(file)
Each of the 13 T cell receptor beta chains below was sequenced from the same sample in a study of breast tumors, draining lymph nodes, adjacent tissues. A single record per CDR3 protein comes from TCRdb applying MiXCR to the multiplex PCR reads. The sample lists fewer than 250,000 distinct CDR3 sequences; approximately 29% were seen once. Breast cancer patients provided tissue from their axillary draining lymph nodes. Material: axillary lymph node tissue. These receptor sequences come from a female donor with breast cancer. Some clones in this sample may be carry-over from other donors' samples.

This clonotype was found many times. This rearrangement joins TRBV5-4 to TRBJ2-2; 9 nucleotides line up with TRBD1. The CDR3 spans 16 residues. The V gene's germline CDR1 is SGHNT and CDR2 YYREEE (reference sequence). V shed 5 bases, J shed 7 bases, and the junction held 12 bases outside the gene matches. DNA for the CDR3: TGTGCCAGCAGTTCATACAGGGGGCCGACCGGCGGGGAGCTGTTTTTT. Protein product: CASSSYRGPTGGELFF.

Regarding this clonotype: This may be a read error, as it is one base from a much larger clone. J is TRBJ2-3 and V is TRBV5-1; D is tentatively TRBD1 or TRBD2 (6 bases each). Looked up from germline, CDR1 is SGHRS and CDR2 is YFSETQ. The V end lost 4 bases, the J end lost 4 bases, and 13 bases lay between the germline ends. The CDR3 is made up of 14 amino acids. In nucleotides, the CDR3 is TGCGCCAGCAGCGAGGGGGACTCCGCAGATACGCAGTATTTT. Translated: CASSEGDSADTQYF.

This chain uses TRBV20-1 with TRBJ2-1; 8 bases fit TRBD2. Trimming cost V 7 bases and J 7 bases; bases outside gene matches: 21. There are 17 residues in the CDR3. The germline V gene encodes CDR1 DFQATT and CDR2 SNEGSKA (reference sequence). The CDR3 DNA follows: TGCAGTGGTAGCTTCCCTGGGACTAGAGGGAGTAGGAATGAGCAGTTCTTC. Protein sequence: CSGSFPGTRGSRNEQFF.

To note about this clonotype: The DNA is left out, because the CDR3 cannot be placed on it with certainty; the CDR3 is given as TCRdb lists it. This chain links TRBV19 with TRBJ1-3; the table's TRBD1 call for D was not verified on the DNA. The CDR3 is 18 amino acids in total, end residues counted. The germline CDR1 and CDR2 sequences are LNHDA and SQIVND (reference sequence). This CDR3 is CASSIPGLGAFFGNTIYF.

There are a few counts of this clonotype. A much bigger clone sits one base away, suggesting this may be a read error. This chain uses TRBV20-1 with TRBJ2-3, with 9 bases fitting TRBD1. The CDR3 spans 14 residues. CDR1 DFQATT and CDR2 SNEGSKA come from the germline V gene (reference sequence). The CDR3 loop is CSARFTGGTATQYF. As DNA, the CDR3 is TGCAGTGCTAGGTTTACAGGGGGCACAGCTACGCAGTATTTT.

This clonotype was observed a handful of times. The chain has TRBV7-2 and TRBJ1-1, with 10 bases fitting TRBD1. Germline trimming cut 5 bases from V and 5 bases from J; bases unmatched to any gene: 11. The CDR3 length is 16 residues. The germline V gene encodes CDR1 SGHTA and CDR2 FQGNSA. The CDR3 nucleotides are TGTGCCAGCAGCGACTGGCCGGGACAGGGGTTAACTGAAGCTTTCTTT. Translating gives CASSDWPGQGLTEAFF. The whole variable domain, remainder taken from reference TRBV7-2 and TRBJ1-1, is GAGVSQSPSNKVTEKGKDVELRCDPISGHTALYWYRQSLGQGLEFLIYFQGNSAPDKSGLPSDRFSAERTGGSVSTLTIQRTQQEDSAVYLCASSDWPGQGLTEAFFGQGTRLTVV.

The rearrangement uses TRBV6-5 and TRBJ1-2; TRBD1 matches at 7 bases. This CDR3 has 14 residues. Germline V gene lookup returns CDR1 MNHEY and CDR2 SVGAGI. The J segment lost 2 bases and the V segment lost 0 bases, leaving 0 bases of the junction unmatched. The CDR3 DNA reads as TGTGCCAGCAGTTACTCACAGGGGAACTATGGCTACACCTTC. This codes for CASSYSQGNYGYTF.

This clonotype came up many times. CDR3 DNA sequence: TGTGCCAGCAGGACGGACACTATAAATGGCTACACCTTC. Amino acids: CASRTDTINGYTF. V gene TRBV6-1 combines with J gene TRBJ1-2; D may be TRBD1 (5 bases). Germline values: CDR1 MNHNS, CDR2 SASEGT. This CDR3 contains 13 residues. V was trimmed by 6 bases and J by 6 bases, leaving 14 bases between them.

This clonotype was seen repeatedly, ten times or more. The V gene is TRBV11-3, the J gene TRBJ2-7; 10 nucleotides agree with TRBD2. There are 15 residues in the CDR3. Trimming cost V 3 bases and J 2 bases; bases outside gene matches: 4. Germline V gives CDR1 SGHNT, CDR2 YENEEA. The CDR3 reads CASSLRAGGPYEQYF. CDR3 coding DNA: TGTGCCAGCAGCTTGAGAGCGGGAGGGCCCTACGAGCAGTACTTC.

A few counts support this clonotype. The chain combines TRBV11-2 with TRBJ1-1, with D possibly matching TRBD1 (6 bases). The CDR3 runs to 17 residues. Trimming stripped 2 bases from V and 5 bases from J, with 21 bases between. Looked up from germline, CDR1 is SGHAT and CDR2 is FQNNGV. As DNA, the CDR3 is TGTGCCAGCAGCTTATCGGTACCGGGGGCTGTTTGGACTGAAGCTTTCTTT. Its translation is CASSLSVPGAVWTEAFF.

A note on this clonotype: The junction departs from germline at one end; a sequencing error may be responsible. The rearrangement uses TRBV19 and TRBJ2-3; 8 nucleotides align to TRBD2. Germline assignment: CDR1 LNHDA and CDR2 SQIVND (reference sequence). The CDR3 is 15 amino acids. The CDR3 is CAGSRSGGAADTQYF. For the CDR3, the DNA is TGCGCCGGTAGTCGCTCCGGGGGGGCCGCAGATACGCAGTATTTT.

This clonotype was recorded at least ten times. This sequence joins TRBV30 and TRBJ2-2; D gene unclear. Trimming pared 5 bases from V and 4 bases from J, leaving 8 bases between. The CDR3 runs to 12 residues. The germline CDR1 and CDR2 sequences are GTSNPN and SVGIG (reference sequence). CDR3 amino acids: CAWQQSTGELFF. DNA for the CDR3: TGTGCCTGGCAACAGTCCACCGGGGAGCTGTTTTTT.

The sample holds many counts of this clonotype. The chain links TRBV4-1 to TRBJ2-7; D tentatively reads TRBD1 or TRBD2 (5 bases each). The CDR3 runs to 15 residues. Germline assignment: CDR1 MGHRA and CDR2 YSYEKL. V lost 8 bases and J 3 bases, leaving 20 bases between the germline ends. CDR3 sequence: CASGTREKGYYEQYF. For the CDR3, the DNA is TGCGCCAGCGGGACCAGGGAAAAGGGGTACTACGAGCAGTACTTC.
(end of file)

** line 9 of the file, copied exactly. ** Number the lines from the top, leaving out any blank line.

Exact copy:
This clonotype came up many times. CDR3 DNA sequence: TGTGCCAGCAGGACGGACACTATAAATGGCTACACCTTC. Amino acids: CASRTDTINGYTF. V gene TRBV6-1 combines with J gene TRBJ1-2; D may be TRBD1 (5 bases). Germline values: CDR1 MNHNS, CDR2 SASEGT. This CDR3 contains 13 residues. V was trimmed by 6 bases and J by 6 bases, leaving 14 bases between them.